This legal theory is novel both on substance and radical in terms of procedure. (For footnotes, see p.23 and following here).
It is certainly true that s.1 has been used to justify administrative action in violation of the Charter under what is known as the Dore test, in after-the-fact judicial consideration of such actions.
But in every instance where the Dore approach to s.1 has been applied, the delegated power is much more closely anchored to a limited and specific range of possible government conduct, and the Charter rights potentially at play are not “the entire Charter”.
In C-51, every possible Charter right may be at issue, if its infringement is viewed as necessary for threat reduction. Put another way, the discretion to violate the Charter at issue here is much less bounded than any equivalent of which we are aware. Moreover, the CSIS Act is not your typical administrative regime; it is one that by design skates very close to the edge of what the state should be doing in a democratic society.
Even more critically, we only reach s.1 in the first place where the rights limitation is “prescribed by law”.
“Prescribed by law” is rarely an issue in constitutional disputes, since the government action in question is either expressly authorized in a stature or is sufficiently linked to it to meet the “prescribed by law” standard. In challenges to legislative action, the Supreme Court takes a “flexible approach to the ‘prescribed by law’ requirement as regards both the form (e.g., statute, regulation, municipal by-law, rule of a regulatory body or collective agreement provision) and articulation of a limit on a Charter right (i.e., a standard intelligible to the public and to those who apply the law).”
In bill C-51, neither this form requirement nor the intelligible standard expectation is met. We cannot predict in advance which Charter right will be violated, or the specific circumstances or nature of the breach. That is a matter that will be decided on a case-by-case basis.
As a consequence, the bill constitutes an even more aggressive manifestation of the “prescribed by law” shortcomings identified by the Supreme Court in provisions that once governed court-authorized bail conditions, as in Morales. It offers exactly the sort of vagueness and imprecision that disentitles the measure to a full s.1 inquiry. In the proposed new CSIS powers, the only statutory framework translates into: “you can do anything to ‘reduce’ broadly defined threats to the security of Canada, including violating every right in the Charter, so long as it doesn’t do bodily harm, violate sexual integrity or obstruct justice”.
We are not aware of any circumstances in which the Supreme Court has concluded that such an open-textured invitation to violate the Charter is “prescribed by law”. That is probably because we have never before seen such an open-textured invitation.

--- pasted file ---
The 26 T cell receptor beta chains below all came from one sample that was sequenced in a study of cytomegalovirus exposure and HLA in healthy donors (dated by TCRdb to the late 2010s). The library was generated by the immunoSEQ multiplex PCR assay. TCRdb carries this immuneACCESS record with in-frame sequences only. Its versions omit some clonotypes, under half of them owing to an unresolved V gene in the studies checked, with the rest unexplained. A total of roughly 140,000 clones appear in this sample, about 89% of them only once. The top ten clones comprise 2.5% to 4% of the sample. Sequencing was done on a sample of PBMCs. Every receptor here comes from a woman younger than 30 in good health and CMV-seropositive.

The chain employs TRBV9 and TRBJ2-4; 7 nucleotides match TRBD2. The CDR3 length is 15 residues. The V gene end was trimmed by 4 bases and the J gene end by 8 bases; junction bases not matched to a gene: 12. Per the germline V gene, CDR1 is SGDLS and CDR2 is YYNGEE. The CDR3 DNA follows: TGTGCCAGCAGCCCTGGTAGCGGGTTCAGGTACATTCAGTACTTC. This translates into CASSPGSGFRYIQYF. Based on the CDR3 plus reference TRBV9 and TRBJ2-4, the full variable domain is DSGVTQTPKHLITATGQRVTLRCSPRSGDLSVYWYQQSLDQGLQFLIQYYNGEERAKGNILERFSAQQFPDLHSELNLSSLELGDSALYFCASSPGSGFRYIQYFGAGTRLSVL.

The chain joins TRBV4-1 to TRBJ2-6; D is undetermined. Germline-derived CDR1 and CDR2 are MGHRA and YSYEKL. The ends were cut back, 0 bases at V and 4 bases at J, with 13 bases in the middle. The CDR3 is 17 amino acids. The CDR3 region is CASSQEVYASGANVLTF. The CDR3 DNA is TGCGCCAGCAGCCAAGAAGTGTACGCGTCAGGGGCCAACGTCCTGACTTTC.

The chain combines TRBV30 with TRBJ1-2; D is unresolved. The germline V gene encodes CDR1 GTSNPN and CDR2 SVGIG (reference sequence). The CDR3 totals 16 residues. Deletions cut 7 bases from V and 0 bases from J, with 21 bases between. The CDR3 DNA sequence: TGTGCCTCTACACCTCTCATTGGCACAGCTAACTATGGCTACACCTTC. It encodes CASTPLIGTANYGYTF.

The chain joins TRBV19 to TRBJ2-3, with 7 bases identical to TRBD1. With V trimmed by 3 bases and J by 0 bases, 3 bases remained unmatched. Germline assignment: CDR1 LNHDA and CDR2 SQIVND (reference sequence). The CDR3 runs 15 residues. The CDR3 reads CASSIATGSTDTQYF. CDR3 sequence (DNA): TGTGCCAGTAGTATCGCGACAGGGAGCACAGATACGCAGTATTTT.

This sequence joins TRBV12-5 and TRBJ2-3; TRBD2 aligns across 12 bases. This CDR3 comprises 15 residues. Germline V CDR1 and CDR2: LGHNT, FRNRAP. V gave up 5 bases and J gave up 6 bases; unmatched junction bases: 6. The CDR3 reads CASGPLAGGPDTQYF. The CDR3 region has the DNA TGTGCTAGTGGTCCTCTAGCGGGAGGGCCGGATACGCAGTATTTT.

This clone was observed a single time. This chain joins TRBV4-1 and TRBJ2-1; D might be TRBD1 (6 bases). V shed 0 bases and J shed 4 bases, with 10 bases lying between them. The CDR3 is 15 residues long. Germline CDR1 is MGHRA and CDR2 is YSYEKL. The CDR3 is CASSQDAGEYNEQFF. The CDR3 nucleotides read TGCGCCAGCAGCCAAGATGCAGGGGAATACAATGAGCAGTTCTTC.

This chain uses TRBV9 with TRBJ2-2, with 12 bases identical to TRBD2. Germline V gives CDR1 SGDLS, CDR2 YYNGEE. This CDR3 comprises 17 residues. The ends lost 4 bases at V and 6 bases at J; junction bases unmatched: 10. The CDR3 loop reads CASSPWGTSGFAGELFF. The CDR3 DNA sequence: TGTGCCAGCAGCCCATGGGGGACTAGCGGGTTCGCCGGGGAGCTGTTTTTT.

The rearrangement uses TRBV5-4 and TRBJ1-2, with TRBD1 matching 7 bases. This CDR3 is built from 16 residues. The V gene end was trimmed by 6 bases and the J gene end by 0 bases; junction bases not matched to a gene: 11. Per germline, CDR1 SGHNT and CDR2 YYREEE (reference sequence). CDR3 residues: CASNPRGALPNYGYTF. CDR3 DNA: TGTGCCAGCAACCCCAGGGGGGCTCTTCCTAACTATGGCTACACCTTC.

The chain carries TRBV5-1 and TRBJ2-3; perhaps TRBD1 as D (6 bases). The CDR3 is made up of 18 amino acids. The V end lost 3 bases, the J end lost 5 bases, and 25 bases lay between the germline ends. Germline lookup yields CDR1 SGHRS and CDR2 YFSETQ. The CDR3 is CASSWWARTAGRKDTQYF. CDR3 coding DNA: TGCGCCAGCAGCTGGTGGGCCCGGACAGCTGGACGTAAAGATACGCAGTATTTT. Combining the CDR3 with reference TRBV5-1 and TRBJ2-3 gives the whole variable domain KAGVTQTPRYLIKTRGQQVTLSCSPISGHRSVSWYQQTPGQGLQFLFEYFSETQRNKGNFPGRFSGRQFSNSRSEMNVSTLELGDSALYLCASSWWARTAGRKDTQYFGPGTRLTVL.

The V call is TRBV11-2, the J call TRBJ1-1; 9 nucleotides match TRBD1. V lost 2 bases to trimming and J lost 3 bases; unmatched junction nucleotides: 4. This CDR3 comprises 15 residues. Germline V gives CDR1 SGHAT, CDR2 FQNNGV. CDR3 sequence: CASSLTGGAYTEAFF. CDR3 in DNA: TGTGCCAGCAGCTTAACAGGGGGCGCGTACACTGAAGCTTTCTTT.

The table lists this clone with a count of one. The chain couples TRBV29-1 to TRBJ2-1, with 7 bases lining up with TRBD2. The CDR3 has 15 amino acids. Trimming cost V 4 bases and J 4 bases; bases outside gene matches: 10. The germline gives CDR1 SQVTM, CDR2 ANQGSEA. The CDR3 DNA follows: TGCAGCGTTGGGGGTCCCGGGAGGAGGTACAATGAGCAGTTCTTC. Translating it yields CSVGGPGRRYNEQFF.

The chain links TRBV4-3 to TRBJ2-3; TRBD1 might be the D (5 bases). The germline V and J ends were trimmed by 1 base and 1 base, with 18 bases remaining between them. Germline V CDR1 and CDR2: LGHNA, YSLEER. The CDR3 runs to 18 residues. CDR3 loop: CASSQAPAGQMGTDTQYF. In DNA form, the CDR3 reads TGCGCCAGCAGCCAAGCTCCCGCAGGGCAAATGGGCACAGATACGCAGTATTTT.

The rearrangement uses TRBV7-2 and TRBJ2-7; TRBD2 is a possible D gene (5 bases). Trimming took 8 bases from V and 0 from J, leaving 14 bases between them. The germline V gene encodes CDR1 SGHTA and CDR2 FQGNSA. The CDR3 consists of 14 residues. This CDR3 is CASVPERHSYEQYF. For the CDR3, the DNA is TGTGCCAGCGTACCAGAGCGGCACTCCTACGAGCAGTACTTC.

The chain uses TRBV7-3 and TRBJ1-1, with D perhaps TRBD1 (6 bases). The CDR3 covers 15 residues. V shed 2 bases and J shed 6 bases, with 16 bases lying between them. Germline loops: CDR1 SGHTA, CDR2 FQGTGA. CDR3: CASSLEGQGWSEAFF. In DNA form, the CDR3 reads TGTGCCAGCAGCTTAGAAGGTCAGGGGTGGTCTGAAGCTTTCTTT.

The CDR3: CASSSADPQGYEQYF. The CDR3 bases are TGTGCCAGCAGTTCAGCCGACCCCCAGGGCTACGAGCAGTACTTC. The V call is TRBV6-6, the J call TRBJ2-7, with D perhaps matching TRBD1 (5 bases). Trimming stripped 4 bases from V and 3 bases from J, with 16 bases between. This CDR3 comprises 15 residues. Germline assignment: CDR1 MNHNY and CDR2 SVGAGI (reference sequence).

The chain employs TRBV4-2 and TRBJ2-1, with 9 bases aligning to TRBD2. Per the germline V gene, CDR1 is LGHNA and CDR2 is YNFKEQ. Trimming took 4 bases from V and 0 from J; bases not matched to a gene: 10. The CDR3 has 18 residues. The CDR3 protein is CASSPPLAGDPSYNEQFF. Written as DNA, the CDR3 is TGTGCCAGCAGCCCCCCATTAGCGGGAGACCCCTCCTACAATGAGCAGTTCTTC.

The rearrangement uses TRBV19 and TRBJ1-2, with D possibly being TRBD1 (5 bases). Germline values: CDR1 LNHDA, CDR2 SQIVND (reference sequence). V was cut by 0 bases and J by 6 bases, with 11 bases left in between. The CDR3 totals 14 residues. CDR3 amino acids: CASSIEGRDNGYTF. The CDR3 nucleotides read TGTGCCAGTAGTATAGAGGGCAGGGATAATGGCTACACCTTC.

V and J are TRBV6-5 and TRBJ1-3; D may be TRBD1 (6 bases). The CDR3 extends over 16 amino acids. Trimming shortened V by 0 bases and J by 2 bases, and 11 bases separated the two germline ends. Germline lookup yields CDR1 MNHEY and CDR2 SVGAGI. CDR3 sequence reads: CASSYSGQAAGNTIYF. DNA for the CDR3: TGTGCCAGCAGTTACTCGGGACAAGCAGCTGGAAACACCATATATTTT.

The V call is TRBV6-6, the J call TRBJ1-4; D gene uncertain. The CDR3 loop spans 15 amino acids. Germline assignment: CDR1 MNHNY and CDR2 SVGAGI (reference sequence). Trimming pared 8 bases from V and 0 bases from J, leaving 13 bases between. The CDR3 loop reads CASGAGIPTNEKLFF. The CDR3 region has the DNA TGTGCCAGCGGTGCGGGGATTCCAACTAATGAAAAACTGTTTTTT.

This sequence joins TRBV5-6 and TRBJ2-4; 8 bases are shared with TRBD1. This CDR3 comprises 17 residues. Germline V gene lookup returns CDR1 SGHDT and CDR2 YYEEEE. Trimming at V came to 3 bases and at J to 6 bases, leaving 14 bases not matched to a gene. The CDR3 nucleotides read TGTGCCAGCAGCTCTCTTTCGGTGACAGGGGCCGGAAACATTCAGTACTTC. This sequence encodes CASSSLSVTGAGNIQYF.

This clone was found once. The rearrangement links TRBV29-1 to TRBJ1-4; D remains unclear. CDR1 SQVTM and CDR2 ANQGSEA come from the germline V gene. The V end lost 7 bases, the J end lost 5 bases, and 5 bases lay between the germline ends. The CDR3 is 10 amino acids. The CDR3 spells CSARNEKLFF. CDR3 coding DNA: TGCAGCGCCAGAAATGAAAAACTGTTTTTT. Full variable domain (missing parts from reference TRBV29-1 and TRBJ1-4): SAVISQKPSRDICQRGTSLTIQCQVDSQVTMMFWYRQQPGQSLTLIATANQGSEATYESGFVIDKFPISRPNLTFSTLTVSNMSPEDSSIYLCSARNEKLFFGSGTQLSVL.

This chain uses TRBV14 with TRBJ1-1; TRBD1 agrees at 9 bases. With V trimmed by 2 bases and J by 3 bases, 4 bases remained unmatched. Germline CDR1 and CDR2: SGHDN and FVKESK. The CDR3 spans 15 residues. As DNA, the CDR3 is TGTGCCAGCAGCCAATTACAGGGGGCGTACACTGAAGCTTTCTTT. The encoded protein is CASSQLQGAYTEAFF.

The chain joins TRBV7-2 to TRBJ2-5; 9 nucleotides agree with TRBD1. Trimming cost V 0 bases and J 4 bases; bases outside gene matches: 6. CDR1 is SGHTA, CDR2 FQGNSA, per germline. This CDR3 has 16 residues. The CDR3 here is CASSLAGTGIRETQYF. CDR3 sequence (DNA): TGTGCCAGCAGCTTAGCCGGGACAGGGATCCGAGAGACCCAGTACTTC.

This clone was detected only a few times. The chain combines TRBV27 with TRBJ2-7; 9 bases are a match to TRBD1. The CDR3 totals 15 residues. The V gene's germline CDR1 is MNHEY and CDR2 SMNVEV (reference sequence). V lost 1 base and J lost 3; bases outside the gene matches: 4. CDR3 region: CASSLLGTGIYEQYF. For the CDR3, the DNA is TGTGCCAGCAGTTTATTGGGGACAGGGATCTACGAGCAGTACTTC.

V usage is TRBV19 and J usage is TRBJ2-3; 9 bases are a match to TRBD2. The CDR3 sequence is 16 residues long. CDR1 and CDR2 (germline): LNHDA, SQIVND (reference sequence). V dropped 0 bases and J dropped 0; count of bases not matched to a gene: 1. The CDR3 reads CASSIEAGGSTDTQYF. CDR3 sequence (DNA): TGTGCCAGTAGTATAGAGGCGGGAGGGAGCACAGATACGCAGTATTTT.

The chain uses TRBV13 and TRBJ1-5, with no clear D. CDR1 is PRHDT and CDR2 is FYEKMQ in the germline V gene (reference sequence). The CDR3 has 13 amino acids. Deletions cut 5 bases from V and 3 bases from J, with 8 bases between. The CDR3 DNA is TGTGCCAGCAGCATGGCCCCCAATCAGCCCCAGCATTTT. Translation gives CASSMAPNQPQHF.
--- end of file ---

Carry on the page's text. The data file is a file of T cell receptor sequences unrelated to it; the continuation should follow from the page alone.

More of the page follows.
This would be bad enough, but we also believe that this system amounts to a drafting of judges into the legislative function of limiting Charter rights through s.1-style justifications. As suggested, it differs so significantly from the traditional search warrant process that we do not accept that approach as a plausible analogy. Moreover, the present system is dramatically different from the “investigative hearings” process upheld by the Supreme Court the last time judicial independence was a live issue in a national security context.
Most notably, a key ingredient saving the latter process from being unconstitutional was the fact that investigative hearings are held presumptively in open court. As we discuss next, that safeguard does not exist in bill C-51. Moreover, a strong minority of the Court concluded that even the relatively banal investigative hearing system did violence to the role of judges. The dissent concluded that judges were in effect being made into police investigators, even though investigative hearings are adversarial hearings held in open court.
Bill C-51 concentrates the legislative power to authorize and limit Charter rights on “section 1 reasonableness grounds” into the hands of those Federal Court judges who have been specially designated to sit in security cases, in secret. This is dramatically different from (and much more concerning than) investigative hearings.
It is radically different from what judges do under s.1. Judges adjudicate whether a Charter breach by another branch is prescribed by law and demonstrably reasonable in a free and democratic society. They do not pre-authorize a Charter breach because they think it reasonable and necessary. That is not what they have ever done, and it profoundly contorts their role.